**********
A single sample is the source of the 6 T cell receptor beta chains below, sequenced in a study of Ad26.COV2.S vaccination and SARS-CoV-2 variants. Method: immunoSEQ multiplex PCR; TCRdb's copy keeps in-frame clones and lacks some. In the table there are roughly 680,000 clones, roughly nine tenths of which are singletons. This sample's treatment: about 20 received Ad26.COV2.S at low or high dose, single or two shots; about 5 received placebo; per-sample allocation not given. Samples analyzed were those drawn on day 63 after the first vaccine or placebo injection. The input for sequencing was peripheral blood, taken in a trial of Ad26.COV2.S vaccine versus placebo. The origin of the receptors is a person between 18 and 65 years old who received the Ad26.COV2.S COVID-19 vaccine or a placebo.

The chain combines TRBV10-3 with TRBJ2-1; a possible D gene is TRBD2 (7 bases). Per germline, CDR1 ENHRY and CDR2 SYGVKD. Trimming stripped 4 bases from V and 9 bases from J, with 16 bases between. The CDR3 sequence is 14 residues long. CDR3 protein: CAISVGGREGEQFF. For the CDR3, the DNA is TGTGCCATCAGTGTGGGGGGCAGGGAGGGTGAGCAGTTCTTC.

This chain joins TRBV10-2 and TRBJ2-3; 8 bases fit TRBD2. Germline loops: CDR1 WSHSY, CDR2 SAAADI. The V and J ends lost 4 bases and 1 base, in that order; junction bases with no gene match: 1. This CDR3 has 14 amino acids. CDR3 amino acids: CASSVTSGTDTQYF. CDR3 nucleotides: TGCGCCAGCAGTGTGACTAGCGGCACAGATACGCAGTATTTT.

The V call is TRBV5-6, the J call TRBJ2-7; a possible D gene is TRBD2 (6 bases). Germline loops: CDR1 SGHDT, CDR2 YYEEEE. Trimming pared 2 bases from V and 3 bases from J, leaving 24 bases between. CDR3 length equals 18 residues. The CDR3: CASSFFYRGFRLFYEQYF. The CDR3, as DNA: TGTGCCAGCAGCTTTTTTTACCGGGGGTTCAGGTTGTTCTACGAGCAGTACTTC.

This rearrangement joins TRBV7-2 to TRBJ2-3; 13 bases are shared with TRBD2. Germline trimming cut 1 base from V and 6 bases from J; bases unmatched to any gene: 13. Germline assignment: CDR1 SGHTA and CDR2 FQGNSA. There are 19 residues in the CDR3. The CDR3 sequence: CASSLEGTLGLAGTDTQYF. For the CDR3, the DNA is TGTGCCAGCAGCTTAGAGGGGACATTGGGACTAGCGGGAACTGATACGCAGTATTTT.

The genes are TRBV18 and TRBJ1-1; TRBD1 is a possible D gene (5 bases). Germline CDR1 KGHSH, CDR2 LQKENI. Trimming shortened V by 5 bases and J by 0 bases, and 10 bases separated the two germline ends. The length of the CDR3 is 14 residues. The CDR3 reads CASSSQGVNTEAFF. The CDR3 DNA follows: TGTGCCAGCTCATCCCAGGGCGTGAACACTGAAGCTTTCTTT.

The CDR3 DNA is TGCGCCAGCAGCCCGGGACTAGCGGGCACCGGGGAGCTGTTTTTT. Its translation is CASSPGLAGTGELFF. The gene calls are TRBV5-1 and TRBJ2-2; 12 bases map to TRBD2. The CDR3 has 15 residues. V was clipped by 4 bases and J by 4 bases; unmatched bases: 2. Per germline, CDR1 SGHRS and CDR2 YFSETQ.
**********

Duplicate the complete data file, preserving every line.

A single sample is the source of the 6 T cell receptor beta chains below, sequenced in a study of Ad26.COV2.S vaccination and SARS-CoV-2 variants. Method: immunoSEQ multiplex PCR; TCRdb's copy keeps in-frame clones and lacks some. In the table there are roughly 680,000 clones, roughly nine tenths of which are singletons. This sample's treatment: about 20 received Ad26.COV2.S at low or high dose, single or two shots; about 5 received placebo; per-sample allocation not given. Samples analyzed were those drawn on day 63 after the first vaccine or placebo injection. The input for sequencing was peripheral blood, taken in a trial of Ad26.COV2.S vaccine versus placebo. The origin of the receptors is a person between 18 and 65 years old who received the Ad26.COV2.S COVID-19 vaccine or a placebo.

The chain combines TRBV10-3 with TRBJ2-1; a possible D gene is TRBD2 (7 bases). Per germline, CDR1 ENHRY and CDR2 SYGVKD. Trimming stripped 4 bases from V and 9 bases from J, with 16 bases between. The CDR3 sequence is 14 residues long. CDR3 protein: CAISVGGREGEQFF. For the CDR3, the DNA is TGTGCCATCAGTGTGGGGGGCAGGGAGGGTGAGCAGTTCTTC.

This chain joins TRBV10-2 and TRBJ2-3; 8 bases fit TRBD2. Germline loops: CDR1 WSHSY, CDR2 SAAADI. The V and J ends lost 4 bases and 1 base, in that order; junction bases with no gene match: 1. This CDR3 has 14 amino acids. CDR3 amino acids: CASSVTSGTDTQYF. CDR3 nucleotides: TGCGCCAGCAGTGTGACTAGCGGCACAGATACGCAGTATTTT.

The V call is TRBV5-6, the J call TRBJ2-7; a possible D gene is TRBD2 (6 bases). Germline loops: CDR1 SGHDT, CDR2 YYEEEE. Trimming pared 2 bases from V and 3 bases from J, leaving 24 bases between. CDR3 length equals 18 residues. The CDR3: CASSFFYRGFRLFYEQYF. The CDR3, as DNA: TGTGCCAGCAGCTTTTTTTACCGGGGGTTCAGGTTGTTCTACGAGCAGTACTTC.

This rearrangement joins TRBV7-2 to TRBJ2-3; 13 bases are shared with TRBD2. Germline trimming cut 1 base from V and 6 bases from J; bases unmatched to any gene: 13. Germline assignment: CDR1 SGHTA and CDR2 FQGNSA. There are 19 residues in the CDR3. The CDR3 sequence: CASSLEGTLGLAGTDTQYF. For the CDR3, the DNA is TGTGCCAGCAGCTTAGAGGGGACATTGGGACTAGCGGGAACTGATACGCAGTATTTT.

The genes are TRBV18 and TRBJ1-1; TRBD1 is a possible D gene (5 bases). Germline CDR1 KGHSH, CDR2 LQKENI. Trimming shortened V by 5 bases and J by 0 bases, and 10 bases separated the two germline ends. The length of the CDR3 is 14 residues. The CDR3 reads CASSSQGVNTEAFF. The CDR3 DNA follows: TGTGCCAGCTCATCCCAGGGCGTGAACACTGAAGCTTTCTTT.

The CDR3 DNA is TGCGCCAGCAGCCCGGGACTAGCGGGCACCGGGGAGCTGTTTTTT. Its translation is CASSPGLAGTGELFF. The gene calls are TRBV5-1 and TRBJ2-2; 12 bases map to TRBD2. The CDR3 has 15 residues. V was clipped by 4 bases and J by 4 bases; unmatched bases: 2. Per germline, CDR1 SGHRS and CDR2 YFSETQ.